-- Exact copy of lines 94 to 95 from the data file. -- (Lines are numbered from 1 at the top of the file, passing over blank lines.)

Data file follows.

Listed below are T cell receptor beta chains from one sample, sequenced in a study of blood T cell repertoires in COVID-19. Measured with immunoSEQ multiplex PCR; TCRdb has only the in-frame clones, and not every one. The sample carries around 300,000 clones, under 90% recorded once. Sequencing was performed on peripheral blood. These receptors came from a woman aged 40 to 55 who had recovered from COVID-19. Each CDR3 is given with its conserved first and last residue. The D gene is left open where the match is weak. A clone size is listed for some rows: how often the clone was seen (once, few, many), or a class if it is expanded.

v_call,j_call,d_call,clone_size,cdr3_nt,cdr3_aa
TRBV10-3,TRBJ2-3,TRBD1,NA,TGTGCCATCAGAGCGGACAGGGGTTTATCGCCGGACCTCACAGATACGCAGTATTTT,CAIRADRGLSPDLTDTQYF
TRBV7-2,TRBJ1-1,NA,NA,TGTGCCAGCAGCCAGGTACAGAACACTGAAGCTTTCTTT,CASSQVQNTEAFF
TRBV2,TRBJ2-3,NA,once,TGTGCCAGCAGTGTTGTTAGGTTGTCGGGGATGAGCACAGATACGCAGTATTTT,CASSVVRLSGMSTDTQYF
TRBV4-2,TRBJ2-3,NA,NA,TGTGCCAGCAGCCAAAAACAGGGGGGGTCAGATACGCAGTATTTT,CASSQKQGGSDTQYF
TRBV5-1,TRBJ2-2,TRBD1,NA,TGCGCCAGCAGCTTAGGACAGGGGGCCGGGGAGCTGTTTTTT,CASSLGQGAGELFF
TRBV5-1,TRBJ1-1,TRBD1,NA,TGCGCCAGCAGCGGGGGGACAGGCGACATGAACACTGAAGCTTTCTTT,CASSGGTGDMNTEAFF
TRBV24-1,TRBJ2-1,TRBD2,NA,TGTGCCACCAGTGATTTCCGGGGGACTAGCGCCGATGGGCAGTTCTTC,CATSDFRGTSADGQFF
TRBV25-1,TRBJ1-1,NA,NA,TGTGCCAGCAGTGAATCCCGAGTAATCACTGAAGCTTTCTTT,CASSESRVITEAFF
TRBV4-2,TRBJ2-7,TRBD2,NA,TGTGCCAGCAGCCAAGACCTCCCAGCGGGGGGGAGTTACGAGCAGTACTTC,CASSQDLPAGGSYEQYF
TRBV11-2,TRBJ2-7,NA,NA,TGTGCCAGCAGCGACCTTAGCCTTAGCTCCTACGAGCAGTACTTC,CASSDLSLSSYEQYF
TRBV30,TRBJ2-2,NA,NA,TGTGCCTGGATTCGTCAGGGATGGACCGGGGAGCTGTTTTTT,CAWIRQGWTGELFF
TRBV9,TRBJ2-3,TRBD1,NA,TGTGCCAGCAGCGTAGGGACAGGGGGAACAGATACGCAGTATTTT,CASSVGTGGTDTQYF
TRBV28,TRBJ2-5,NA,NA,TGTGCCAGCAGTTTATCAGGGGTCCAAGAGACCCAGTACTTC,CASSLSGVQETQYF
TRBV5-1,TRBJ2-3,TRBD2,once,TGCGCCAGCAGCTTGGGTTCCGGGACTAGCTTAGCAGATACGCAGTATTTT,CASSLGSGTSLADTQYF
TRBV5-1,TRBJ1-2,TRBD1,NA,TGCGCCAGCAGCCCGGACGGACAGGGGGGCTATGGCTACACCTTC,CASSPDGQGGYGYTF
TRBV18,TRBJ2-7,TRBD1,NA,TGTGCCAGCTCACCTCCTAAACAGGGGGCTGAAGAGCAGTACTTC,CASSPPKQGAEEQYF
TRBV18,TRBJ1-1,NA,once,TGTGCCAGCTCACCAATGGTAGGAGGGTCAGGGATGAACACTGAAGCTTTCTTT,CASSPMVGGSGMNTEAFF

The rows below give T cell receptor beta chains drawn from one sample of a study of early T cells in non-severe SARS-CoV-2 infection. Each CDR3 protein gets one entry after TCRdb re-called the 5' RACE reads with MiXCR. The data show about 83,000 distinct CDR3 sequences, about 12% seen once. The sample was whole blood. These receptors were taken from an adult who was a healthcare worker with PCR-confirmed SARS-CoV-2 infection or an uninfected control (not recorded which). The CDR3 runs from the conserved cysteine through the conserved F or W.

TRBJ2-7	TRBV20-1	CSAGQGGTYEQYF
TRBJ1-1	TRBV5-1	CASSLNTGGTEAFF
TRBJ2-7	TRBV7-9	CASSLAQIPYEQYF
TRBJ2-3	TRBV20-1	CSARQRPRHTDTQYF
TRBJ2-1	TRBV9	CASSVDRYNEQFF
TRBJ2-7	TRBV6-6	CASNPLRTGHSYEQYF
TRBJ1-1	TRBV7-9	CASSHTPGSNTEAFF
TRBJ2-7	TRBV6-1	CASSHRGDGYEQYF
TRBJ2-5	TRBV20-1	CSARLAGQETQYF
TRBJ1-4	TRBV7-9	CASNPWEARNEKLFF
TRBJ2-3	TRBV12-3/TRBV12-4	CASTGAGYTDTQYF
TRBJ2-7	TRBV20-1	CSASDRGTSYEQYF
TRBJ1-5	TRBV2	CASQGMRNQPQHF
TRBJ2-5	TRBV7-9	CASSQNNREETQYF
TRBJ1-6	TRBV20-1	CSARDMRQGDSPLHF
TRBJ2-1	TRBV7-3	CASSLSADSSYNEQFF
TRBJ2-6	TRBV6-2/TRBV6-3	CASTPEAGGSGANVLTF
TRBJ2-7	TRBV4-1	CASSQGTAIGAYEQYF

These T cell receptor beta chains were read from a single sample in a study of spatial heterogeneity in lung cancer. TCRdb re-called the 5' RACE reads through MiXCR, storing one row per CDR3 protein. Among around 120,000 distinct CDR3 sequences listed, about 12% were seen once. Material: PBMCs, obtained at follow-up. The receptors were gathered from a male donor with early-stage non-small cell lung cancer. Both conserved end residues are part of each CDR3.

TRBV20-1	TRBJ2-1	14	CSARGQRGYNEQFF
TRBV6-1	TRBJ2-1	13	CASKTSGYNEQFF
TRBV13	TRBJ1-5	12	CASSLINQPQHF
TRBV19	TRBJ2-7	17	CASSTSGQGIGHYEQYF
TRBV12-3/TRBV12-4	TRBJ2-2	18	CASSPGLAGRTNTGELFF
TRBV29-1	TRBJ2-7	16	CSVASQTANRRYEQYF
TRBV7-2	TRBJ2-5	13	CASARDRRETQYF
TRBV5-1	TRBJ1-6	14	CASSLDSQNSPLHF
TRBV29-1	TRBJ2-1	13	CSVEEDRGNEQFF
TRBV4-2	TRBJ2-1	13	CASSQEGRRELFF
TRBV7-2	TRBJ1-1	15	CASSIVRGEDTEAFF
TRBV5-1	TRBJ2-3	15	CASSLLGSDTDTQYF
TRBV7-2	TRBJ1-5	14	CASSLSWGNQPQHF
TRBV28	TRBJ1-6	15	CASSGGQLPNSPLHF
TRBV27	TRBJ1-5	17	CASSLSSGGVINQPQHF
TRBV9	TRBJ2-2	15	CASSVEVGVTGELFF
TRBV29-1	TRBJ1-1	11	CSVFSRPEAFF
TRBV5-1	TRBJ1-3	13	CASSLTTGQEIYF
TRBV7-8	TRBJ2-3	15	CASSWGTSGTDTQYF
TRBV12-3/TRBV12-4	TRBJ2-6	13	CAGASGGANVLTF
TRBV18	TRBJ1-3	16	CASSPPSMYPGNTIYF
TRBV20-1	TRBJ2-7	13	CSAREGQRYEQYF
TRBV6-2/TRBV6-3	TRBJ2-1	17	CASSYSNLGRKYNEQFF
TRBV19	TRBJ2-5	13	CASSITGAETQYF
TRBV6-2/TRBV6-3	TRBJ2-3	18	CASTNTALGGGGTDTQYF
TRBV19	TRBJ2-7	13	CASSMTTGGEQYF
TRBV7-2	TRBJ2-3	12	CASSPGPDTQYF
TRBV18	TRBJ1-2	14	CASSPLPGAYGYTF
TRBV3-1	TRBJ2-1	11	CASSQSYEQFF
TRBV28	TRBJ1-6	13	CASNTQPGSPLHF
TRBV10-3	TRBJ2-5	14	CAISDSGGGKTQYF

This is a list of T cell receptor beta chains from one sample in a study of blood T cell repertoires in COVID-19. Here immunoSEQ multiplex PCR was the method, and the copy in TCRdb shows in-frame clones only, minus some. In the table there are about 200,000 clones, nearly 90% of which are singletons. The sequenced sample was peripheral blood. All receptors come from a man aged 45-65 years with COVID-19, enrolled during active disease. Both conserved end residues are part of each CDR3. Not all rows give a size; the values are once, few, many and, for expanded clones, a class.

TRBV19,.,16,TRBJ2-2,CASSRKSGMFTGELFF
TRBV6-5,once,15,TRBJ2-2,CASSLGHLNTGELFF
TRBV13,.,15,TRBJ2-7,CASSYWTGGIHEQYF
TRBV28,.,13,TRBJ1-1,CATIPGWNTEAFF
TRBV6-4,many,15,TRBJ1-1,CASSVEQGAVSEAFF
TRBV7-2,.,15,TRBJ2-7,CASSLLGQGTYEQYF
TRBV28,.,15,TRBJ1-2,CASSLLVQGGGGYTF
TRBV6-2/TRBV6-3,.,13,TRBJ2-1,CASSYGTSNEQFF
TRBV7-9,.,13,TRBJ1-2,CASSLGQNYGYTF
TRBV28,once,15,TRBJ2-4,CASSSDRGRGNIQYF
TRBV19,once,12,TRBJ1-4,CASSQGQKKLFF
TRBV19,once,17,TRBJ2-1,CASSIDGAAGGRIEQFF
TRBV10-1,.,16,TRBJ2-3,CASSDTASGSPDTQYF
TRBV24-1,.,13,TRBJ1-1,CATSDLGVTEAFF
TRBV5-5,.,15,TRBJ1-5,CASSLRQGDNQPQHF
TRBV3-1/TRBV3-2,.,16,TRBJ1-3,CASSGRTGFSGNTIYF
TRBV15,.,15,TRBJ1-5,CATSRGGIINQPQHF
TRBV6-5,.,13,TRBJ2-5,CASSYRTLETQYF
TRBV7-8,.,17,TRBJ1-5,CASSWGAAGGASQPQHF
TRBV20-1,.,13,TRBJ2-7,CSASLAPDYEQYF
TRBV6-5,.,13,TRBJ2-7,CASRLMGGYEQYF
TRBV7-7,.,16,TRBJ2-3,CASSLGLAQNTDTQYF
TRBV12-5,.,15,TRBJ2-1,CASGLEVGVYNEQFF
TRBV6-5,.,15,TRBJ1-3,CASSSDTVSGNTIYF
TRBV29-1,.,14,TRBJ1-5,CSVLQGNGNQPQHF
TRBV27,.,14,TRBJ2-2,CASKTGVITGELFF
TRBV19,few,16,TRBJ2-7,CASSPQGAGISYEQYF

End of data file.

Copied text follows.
TRBV12-5,.,15,TRBJ2-1,CASGLEVGVYNEQFF
TRBV6-5,.,15,TRBJ1-3,CASSSDTVSGNTIYF